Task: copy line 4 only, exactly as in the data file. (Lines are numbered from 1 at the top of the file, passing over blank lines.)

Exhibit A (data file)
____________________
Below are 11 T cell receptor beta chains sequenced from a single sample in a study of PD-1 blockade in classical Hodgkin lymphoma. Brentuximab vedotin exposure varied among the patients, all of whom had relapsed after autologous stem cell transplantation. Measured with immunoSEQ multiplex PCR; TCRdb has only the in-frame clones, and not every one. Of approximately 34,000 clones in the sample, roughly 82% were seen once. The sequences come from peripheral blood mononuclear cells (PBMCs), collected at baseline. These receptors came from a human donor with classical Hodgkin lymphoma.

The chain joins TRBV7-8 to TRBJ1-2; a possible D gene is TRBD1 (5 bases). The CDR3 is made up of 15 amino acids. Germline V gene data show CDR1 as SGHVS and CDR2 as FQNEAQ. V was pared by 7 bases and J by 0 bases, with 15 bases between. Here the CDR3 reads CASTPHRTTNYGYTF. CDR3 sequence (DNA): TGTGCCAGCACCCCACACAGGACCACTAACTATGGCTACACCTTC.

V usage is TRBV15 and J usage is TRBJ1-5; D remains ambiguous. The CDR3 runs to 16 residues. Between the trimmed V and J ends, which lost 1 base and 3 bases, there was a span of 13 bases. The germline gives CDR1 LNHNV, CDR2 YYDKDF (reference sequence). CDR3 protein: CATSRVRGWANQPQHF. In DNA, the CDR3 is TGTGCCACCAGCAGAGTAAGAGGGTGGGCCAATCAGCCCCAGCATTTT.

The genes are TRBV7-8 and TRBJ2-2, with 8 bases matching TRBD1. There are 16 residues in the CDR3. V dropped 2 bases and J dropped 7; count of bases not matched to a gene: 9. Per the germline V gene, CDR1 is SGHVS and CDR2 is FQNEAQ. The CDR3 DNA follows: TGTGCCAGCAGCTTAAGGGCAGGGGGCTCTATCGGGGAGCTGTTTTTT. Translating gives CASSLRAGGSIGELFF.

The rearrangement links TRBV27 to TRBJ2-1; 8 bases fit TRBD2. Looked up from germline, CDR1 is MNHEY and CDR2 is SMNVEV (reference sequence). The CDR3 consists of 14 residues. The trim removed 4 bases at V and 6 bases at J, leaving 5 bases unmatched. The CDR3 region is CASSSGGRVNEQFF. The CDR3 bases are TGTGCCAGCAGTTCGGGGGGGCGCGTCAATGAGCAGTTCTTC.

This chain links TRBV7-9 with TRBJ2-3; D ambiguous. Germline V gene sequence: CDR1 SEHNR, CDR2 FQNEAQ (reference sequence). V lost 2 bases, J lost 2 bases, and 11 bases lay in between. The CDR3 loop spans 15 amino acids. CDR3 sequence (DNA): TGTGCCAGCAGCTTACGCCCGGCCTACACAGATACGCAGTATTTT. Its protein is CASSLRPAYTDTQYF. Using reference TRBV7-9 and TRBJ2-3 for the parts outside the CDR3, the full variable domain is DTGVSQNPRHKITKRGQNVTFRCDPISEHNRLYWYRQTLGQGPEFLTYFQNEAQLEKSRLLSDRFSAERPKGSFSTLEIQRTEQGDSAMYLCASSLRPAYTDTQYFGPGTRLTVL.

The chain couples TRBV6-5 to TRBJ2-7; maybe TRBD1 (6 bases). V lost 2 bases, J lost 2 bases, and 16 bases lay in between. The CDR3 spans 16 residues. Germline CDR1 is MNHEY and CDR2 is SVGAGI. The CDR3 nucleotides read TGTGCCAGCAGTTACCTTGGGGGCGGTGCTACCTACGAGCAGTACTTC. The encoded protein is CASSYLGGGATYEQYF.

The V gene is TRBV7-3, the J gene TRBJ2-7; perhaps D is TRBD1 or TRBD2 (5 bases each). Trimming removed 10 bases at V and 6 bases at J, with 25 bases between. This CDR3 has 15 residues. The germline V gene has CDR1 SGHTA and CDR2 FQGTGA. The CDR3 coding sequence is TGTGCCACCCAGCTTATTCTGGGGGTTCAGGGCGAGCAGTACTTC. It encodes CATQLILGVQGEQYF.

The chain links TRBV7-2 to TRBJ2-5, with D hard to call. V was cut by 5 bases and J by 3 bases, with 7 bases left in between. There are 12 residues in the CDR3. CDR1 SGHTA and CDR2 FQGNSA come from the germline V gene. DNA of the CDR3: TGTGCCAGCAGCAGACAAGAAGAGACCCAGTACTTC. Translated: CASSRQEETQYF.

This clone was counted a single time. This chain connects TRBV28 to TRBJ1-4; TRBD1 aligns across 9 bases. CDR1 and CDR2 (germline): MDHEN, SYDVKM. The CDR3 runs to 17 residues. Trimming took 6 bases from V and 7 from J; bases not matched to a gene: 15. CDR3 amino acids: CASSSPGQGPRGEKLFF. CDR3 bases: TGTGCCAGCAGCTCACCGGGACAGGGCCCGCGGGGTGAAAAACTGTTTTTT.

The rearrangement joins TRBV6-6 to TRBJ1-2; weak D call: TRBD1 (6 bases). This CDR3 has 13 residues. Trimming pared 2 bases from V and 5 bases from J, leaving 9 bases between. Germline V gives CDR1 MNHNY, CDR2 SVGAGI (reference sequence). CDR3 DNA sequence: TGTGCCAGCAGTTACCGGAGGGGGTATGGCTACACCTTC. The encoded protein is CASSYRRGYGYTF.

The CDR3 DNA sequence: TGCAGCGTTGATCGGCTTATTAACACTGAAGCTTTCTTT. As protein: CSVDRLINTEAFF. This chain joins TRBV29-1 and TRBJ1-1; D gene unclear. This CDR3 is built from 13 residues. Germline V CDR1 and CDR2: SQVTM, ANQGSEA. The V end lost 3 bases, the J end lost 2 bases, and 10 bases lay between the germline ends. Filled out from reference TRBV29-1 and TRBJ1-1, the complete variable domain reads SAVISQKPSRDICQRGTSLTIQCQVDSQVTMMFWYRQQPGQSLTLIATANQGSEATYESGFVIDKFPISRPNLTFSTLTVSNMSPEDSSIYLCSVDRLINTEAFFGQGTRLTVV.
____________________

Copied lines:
The genes are TRBV7-8 and TRBJ2-2, with 8 bases matching TRBD1. There are 16 residues in the CDR3. V dropped 2 bases and J dropped 7; count of bases not matched to a gene: 9. Per the germline V gene, CDR1 is SGHVS and CDR2 is FQNEAQ. The CDR3 DNA follows: TGTGCCAGCAGCTTAAGGGCAGGGGGCTCTATCGGGGAGCTGTTTTTT. Translating gives CASSLRAGGSIGELFF.